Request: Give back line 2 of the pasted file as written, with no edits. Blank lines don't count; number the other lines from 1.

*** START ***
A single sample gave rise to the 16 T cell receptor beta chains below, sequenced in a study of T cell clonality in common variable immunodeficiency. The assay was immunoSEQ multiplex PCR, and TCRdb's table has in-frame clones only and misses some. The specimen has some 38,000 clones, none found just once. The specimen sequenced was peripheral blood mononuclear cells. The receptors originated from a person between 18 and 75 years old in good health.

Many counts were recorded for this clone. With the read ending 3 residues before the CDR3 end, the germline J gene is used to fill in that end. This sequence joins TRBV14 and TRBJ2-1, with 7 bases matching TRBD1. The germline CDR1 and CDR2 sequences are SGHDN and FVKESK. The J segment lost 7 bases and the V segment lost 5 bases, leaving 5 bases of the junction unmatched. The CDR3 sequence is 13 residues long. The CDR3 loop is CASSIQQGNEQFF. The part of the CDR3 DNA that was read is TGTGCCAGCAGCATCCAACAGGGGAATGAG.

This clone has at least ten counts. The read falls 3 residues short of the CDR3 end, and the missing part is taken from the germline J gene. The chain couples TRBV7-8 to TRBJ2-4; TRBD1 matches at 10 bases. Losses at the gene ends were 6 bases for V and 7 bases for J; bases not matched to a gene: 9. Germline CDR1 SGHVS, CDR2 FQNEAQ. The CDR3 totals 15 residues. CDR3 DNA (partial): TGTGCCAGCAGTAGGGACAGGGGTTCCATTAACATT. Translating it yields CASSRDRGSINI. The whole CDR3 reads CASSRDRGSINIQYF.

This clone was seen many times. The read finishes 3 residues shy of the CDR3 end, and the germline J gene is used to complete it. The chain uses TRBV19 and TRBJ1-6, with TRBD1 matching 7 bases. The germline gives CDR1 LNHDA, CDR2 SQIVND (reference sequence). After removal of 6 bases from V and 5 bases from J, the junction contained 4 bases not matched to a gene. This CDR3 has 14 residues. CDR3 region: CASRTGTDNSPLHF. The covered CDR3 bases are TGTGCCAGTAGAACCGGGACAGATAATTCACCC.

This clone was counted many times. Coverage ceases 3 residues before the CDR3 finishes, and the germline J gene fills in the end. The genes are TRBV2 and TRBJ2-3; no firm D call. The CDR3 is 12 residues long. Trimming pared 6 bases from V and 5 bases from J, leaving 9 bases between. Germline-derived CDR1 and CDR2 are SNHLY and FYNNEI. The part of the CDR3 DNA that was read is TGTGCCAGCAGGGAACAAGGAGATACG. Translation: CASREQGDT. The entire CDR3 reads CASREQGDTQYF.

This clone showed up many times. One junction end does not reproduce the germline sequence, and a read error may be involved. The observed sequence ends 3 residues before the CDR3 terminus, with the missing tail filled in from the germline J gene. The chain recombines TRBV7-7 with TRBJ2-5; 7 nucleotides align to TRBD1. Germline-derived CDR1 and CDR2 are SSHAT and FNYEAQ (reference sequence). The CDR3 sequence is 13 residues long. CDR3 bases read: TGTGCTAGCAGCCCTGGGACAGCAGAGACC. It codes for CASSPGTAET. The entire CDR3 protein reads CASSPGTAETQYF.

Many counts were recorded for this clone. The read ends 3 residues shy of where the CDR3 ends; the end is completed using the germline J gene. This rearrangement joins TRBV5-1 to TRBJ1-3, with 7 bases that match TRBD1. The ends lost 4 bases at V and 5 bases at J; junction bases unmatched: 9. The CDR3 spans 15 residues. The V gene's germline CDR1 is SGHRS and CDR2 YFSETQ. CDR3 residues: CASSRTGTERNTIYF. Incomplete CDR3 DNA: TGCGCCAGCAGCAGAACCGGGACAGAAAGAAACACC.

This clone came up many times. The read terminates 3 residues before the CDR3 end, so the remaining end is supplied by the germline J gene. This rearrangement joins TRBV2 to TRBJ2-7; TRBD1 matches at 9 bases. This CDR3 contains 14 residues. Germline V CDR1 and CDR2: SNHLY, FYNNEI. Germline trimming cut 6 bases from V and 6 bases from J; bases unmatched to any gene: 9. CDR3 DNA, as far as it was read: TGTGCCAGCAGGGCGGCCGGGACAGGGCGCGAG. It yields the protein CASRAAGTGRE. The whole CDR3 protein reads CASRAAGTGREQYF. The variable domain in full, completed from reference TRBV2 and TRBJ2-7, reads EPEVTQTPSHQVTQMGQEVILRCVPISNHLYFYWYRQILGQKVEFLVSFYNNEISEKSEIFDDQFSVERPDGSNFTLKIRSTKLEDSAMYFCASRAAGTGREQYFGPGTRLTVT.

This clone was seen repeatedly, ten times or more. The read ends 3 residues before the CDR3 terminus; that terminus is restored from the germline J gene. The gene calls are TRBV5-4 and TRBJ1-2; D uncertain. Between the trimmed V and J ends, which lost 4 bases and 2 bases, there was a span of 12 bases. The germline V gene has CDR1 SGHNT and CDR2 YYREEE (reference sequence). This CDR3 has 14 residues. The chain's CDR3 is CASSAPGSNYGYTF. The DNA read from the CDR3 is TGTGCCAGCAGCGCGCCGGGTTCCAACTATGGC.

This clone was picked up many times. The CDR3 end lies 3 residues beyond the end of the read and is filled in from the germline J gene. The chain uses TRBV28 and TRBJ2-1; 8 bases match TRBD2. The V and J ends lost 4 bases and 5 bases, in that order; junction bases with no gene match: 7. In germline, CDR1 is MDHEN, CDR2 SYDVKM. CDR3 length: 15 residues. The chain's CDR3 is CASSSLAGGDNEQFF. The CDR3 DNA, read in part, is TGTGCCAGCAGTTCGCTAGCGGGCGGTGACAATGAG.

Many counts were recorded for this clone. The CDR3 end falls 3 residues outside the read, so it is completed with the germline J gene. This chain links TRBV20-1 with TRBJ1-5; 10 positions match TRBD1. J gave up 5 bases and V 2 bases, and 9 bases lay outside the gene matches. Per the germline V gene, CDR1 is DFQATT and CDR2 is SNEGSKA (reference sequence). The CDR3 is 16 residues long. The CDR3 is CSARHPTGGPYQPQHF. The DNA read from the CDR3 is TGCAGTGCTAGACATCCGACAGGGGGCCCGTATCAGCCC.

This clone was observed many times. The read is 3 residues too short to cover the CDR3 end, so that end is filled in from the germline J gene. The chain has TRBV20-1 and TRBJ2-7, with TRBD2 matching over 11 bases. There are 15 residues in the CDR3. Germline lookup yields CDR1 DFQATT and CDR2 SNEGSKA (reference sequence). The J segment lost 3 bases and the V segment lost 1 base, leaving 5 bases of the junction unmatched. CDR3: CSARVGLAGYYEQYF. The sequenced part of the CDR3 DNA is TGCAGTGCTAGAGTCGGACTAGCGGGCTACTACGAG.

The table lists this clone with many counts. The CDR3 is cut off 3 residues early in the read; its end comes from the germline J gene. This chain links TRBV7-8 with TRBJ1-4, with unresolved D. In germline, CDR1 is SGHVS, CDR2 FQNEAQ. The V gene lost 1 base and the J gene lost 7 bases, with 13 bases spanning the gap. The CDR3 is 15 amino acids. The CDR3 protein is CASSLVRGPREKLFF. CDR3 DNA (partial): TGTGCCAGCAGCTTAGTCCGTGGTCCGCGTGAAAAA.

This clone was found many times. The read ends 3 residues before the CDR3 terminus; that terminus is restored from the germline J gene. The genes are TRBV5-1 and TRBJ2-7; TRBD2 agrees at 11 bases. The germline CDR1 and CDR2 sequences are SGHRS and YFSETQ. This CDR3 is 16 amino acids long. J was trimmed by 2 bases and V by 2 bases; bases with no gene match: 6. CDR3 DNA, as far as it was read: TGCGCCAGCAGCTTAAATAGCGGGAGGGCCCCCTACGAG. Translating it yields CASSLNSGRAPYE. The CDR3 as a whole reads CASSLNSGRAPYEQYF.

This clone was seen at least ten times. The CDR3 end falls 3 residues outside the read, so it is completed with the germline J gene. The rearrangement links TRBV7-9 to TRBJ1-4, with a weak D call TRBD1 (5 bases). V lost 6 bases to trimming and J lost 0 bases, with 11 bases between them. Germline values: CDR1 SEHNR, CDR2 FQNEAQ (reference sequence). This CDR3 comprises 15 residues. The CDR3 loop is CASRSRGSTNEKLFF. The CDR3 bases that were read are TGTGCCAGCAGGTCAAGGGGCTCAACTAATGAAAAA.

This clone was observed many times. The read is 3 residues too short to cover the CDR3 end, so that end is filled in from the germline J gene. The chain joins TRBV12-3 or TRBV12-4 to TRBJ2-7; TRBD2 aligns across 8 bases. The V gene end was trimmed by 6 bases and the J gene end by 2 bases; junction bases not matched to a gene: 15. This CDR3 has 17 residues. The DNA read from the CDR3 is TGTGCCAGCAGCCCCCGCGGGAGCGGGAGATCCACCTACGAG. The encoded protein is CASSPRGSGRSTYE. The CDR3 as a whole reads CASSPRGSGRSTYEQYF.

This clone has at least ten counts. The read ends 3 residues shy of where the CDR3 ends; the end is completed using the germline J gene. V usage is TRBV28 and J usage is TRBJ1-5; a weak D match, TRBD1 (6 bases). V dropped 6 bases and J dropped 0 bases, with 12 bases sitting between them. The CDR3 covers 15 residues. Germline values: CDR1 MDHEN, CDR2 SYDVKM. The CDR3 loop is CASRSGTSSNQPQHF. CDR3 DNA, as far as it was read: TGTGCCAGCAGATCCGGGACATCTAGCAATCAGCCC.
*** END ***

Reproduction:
Many counts were recorded for this clone. With the read ending 3 residues before the CDR3 end, the germline J gene is used to fill in that end. This sequence joins TRBV14 and TRBJ2-1, with 7 bases matching TRBD1. The germline CDR1 and CDR2 sequences are SGHDN and FVKESK. The J segment lost 7 bases and the V segment lost 5 bases, leaving 5 bases of the junction unmatched. The CDR3 sequence is 13 residues long. The CDR3 loop is CASSIQQGNEQFF. The part of the CDR3 DNA that was read is TGTGCCAGCAGCATCCAACAGGGGAATGAG.